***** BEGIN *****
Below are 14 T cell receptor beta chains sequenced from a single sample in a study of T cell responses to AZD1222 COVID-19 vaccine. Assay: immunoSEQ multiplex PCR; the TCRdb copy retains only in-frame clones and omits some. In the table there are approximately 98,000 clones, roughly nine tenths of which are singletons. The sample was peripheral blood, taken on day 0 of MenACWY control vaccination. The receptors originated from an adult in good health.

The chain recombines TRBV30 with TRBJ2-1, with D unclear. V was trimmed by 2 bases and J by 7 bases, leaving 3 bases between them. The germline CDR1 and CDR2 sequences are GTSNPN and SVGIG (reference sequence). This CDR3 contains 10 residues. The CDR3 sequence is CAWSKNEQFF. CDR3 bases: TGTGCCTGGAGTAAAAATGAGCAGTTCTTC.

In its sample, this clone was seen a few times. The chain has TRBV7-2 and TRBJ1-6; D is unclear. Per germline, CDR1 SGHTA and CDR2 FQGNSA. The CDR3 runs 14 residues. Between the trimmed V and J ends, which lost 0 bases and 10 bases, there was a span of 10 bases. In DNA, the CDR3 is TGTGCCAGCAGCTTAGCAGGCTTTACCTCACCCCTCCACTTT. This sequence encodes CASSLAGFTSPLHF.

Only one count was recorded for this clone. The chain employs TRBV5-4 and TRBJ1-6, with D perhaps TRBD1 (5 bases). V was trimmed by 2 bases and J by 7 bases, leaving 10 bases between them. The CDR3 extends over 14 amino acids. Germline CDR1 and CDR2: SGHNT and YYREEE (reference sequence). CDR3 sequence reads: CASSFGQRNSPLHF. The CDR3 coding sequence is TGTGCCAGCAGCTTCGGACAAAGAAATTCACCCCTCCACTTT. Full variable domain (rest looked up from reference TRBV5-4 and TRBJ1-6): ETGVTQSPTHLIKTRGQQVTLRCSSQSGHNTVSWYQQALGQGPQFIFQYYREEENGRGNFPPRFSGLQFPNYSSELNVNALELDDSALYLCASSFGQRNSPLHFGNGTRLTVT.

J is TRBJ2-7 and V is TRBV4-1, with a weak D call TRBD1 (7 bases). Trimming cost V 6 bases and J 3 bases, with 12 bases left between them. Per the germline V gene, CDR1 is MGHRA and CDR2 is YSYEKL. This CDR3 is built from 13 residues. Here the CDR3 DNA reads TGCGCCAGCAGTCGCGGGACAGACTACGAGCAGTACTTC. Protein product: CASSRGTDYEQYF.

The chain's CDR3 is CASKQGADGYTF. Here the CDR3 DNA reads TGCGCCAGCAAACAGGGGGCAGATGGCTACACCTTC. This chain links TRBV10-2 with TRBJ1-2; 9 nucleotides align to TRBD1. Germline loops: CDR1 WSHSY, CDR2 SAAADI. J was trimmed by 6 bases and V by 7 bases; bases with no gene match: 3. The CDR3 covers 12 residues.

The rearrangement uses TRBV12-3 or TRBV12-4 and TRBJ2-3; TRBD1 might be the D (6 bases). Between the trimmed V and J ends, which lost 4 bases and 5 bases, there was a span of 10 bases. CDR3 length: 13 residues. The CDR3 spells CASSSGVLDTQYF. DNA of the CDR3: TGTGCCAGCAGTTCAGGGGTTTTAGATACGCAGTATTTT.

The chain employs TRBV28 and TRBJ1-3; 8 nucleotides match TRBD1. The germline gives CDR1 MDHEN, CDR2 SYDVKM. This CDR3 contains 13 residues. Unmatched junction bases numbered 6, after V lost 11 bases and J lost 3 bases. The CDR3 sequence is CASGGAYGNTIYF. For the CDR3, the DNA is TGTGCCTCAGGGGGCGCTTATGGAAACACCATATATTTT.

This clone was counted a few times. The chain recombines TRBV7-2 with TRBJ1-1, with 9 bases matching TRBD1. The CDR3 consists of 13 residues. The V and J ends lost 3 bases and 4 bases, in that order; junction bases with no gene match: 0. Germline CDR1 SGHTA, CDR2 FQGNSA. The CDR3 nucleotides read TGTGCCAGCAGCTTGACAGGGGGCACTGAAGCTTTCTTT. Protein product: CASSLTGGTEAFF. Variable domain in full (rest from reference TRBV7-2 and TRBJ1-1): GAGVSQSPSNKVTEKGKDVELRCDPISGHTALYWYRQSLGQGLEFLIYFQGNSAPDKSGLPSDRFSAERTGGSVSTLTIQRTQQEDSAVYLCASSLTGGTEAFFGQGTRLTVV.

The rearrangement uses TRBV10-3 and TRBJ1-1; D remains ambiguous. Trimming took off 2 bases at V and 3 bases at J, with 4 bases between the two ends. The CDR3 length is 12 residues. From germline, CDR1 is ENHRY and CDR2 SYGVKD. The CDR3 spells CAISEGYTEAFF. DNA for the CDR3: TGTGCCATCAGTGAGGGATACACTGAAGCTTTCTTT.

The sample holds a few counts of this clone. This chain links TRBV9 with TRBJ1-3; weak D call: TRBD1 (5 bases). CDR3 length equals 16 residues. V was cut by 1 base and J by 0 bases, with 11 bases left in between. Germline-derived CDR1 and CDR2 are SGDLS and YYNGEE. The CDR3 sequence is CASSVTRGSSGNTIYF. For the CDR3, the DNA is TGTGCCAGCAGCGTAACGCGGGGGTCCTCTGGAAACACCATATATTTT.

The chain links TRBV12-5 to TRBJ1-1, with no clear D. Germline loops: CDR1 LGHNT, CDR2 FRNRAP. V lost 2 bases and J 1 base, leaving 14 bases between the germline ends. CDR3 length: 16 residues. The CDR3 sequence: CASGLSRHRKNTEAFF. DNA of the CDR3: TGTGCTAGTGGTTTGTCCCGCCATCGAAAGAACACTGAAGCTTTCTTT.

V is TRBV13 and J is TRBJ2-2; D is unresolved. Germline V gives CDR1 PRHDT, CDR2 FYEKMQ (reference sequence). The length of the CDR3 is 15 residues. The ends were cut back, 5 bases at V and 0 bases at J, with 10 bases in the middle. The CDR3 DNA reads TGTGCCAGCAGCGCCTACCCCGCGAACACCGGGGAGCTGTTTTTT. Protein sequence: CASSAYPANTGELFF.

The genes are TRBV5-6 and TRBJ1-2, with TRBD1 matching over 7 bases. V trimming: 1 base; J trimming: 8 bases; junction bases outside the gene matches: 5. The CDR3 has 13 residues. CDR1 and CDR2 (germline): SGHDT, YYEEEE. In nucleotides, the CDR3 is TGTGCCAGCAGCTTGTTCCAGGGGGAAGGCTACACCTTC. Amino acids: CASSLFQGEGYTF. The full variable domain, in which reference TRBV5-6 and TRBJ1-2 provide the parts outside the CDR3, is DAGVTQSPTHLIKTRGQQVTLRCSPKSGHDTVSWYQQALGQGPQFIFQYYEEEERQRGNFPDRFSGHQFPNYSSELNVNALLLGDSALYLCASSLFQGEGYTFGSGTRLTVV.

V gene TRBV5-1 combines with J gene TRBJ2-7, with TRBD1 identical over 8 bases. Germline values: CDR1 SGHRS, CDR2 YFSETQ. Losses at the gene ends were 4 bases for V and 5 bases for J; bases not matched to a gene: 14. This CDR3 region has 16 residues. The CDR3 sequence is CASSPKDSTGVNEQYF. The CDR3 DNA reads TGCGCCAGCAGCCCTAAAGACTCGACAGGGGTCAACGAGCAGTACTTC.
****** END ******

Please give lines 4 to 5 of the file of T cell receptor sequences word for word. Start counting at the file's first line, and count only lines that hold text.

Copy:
Only one count was recorded for this clone. The chain employs TRBV5-4 and TRBJ1-6, with D perhaps TRBD1 (5 bases). V was trimmed by 2 bases and J by 7 bases, leaving 10 bases between them. The CDR3 extends over 14 amino acids. Germline CDR1 and CDR2: SGHNT and YYREEE (reference sequence). CDR3 sequence reads: CASSFGQRNSPLHF. The CDR3 coding sequence is TGTGCCAGCAGCTTCGGACAAAGAAATTCACCCCTCCACTTT. Full variable domain (rest looked up from reference TRBV5-4 and TRBJ1-6): ETGVTQSPTHLIKTRGQQVTLRCSSQSGHNTVSWYQQALGQGPQFIFQYYREEENGRGNFPPRFSGLQFPNYSSELNVNALELDDSALYLCASSFGQRNSPLHFGNGTRLTVT.

J is TRBJ2-7 and V is TRBV4-1, with a weak D call TRBD1 (7 bases). Trimming cost V 6 bases and J 3 bases, with 12 bases left between them. Per the germline V gene, CDR1 is MGHRA and CDR2 is YSYEKL. This CDR3 is built from 13 residues. Here the CDR3 DNA reads TGCGCCAGCAGTCGCGGGACAGACTACGAGCAGTACTTC. Protein product: CASSRGTDYEQYF.